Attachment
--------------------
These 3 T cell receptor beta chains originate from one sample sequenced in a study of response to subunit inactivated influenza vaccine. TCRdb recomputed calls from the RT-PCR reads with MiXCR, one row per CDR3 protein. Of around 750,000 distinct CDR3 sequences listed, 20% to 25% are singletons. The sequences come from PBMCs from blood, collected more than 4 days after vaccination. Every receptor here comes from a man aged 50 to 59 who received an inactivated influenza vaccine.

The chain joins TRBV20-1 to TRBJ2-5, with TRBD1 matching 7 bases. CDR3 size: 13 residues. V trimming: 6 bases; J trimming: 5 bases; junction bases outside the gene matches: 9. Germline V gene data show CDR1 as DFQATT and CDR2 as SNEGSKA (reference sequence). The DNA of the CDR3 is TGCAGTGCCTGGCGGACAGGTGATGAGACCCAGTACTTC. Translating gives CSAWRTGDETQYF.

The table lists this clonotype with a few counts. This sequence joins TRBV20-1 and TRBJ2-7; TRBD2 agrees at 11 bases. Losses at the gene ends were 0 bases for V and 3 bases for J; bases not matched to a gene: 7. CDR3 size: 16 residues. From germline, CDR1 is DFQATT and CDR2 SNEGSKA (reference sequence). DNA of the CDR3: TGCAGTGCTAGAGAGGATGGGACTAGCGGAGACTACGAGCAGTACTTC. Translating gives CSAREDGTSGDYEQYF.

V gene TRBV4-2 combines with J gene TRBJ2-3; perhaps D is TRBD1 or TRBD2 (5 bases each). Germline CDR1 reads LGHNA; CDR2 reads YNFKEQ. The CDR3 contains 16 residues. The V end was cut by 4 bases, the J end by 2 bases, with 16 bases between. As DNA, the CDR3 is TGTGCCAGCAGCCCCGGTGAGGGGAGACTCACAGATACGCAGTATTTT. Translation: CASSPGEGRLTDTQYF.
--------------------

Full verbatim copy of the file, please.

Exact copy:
These 3 T cell receptor beta chains originate from one sample sequenced in a study of response to subunit inactivated influenza vaccine. TCRdb recomputed calls from the RT-PCR reads with MiXCR, one row per CDR3 protein. Of around 750,000 distinct CDR3 sequences listed, 20% to 25% are singletons. The sequences come from PBMCs from blood, collected more than 4 days after vaccination. Every receptor here comes from a man aged 50 to 59 who received an inactivated influenza vaccine.

The chain joins TRBV20-1 to TRBJ2-5, with TRBD1 matching 7 bases. CDR3 size: 13 residues. V trimming: 6 bases; J trimming: 5 bases; junction bases outside the gene matches: 9. Germline V gene data show CDR1 as DFQATT and CDR2 as SNEGSKA (reference sequence). The DNA of the CDR3 is TGCAGTGCCTGGCGGACAGGTGATGAGACCCAGTACTTC. Translating gives CSAWRTGDETQYF.

The table lists this clonotype with a few counts. This sequence joins TRBV20-1 and TRBJ2-7; TRBD2 agrees at 11 bases. Losses at the gene ends were 0 bases for V and 3 bases for J; bases not matched to a gene: 7. CDR3 size: 16 residues. From germline, CDR1 is DFQATT and CDR2 SNEGSKA (reference sequence). DNA of the CDR3: TGCAGTGCTAGAGAGGATGGGACTAGCGGAGACTACGAGCAGTACTTC. Translating gives CSAREDGTSGDYEQYF.

V gene TRBV4-2 combines with J gene TRBJ2-3; perhaps D is TRBD1 or TRBD2 (5 bases each). Germline CDR1 reads LGHNA; CDR2 reads YNFKEQ. The CDR3 contains 16 residues. The V end was cut by 4 bases, the J end by 2 bases, with 16 bases between. As DNA, the CDR3 is TGTGCCAGCAGCCCCGGTGAGGGGAGACTCACAGATACGCAGTATTTT. Translation: CASSPGEGRLTDTQYF.